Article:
John D. Barry is the CEO and founder of Jesus’ Economy, a nonprofit dedicated to creating jobs and churches in the developing world. To empower the extreme poor, Jesus’ Economy also has an online fair trade shop. John is also the general editor of Faithlife Study Bible and the former editor-in-chief of Bible Study Magazine. Learn more about John’s work with Jesus’ Economy at www.jesuseconomy.org.

Shelf Life Book Review: The Jewish Gospels

William Varner

The Jewish Gospels: The Story of the Jewish Christ
The New Press, 2012

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Daniel Boyarin argues that Jews in Jesus’ time were looking for a divine messiah who would also suffer for Israel’s sins, an idea that challenges many assumptions that have recently prevailed in Jewish circles.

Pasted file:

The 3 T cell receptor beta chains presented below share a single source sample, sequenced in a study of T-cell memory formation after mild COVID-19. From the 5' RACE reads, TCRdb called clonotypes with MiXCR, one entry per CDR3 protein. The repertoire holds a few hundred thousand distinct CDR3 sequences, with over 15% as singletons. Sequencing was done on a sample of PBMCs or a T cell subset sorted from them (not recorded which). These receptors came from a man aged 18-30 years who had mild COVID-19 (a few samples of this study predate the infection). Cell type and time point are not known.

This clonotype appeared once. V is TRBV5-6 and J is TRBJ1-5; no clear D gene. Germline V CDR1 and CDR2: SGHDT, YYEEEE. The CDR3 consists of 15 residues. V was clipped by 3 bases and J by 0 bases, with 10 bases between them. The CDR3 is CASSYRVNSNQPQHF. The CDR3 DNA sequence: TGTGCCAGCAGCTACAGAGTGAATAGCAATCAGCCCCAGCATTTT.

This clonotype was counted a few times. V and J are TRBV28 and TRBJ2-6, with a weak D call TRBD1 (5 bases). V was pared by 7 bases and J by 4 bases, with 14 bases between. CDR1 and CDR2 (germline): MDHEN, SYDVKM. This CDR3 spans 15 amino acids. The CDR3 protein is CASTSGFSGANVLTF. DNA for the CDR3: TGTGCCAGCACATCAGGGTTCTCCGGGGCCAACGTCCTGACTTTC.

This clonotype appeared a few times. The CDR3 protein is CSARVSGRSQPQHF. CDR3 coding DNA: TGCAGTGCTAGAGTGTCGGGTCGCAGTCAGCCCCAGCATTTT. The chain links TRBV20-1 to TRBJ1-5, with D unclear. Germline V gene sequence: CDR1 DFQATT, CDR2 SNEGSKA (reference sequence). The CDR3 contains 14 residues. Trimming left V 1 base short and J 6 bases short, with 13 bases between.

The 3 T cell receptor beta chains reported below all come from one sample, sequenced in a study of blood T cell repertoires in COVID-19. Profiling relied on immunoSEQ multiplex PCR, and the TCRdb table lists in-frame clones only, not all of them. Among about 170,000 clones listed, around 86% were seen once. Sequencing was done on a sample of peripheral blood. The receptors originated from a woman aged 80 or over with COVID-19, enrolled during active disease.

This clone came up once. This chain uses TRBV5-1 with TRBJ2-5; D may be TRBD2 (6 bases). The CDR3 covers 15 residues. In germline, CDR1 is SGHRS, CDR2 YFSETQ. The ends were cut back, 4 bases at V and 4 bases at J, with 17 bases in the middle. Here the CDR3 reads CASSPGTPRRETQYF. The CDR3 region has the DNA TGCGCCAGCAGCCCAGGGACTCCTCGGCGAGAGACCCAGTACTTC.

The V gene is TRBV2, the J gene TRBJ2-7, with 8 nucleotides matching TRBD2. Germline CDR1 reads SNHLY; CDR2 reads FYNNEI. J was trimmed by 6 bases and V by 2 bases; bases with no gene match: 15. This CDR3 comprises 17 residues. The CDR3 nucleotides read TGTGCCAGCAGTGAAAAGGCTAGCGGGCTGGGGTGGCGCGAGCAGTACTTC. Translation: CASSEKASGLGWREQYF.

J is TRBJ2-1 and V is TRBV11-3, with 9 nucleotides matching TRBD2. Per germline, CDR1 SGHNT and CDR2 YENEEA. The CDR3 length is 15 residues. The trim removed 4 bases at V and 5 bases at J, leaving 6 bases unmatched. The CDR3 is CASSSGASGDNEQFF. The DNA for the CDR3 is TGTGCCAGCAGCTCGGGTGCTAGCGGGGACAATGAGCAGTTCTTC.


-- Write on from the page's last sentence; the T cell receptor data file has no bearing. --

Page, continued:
Boyarin argues convincingly that Jews from ancient times believed the Suffering Servant of Isaiah 53 describes a coming messiah. This counters many modern Jewish objections to Jesus—namely that He could not have been the messiah because His suffering and claim to deity were foreign ideas to ancient Judaism. In light of these claims, he argues that we need to reexamine the neglected literature of Daniel 7, Enoch, and 4 Ezra, along with the “Son of God” and “suffering Messiah” texts in the Dead Sea Scrolls to understand what first-century Jews thought about the Messiah.

Boyarin defines technical terms in simple language, making this book accessible for the everyday student of the Bible.

Article courtesy of Bible Study Magazine published by Faithlife Corporation. Originally published in print, Vol. 5 No. 1

Bible Study and the Holy Land

Mike Howerton

The geography of Scripture first came alive for me when I visited the Holy Land. During the trip, I was rarely without my Bible. It acted as a guidebook as I made connections between the words on the page and the tangible, sensory experience around me. Since visiting Israel, I’ve continued to draw on that experience as I dig into the Word. It was valuable for these reasons:

The Sensory Experience